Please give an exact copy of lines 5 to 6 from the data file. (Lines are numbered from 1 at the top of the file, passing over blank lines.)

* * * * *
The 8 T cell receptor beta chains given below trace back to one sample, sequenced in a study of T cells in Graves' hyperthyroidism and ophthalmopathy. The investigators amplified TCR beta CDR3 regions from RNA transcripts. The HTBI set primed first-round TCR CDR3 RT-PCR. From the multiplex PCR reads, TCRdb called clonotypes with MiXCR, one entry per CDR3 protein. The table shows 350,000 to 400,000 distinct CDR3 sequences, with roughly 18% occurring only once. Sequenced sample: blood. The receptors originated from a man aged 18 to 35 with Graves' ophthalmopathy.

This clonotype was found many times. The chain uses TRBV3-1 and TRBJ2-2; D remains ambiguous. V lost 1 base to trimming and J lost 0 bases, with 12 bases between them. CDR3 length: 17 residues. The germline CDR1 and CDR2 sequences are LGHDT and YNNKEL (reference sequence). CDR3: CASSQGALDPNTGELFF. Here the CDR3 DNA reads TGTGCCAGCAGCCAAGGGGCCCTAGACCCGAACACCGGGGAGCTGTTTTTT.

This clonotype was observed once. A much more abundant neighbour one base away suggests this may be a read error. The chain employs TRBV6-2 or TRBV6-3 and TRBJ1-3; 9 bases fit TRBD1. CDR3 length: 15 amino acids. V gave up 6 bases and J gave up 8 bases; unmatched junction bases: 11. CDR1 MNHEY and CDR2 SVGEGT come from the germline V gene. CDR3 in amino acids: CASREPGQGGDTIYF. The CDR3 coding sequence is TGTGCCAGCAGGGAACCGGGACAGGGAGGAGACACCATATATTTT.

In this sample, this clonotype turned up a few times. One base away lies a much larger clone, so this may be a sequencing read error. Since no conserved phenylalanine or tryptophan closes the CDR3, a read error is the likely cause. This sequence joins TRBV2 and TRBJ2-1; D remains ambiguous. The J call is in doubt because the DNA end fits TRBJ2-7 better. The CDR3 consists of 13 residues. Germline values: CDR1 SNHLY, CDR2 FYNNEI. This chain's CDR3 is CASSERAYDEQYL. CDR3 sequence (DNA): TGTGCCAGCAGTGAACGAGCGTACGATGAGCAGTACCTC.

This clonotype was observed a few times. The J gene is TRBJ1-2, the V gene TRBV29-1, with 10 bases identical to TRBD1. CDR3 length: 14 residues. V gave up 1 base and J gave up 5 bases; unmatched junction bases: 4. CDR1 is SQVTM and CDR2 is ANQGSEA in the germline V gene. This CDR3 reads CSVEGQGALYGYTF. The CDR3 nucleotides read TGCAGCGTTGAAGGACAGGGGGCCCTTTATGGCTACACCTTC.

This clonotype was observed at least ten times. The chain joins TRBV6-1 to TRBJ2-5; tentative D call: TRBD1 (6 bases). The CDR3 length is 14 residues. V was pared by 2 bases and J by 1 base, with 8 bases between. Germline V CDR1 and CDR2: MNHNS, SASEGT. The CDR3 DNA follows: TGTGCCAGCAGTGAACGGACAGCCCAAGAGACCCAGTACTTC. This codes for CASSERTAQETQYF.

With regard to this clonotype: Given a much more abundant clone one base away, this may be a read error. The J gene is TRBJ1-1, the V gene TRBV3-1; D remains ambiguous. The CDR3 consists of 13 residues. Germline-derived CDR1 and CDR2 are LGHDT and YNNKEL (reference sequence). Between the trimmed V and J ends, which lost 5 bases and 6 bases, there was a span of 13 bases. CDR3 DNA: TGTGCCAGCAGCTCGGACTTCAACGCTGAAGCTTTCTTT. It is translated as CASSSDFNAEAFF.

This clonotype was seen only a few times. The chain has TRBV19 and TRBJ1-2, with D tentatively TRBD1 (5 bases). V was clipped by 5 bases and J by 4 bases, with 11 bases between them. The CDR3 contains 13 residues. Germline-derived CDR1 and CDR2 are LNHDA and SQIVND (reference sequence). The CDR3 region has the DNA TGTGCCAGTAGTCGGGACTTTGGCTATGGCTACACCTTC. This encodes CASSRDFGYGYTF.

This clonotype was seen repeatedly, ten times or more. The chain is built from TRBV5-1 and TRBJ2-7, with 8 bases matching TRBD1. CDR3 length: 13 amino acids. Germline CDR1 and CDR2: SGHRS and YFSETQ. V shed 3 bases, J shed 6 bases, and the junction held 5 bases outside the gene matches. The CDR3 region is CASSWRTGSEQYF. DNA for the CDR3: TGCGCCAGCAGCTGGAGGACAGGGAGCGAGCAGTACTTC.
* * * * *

This clonotype was observed a few times. The J gene is TRBJ1-2, the V gene TRBV29-1, with 10 bases identical to TRBD1. CDR3 length: 14 residues. V gave up 1 base and J gave up 5 bases; unmatched junction bases: 4. CDR1 is SQVTM and CDR2 is ANQGSEA in the germline V gene. This CDR3 reads CSVEGQGALYGYTF. The CDR3 nucleotides read TGCAGCGTTGAAGGACAGGGGGCCCTTTATGGCTACACCTTC.

This clonotype was observed at least ten times. The chain joins TRBV6-1 to TRBJ2-5; tentative D call: TRBD1 (6 bases). The CDR3 length is 14 residues. V was pared by 2 bases and J by 1 base, with 8 bases between. Germline V CDR1 and CDR2: MNHNS, SASEGT. The CDR3 DNA follows: TGTGCCAGCAGTGAACGGACAGCCCAAGAGACCCAGTACTTC. This codes for CASSERTAQETQYF.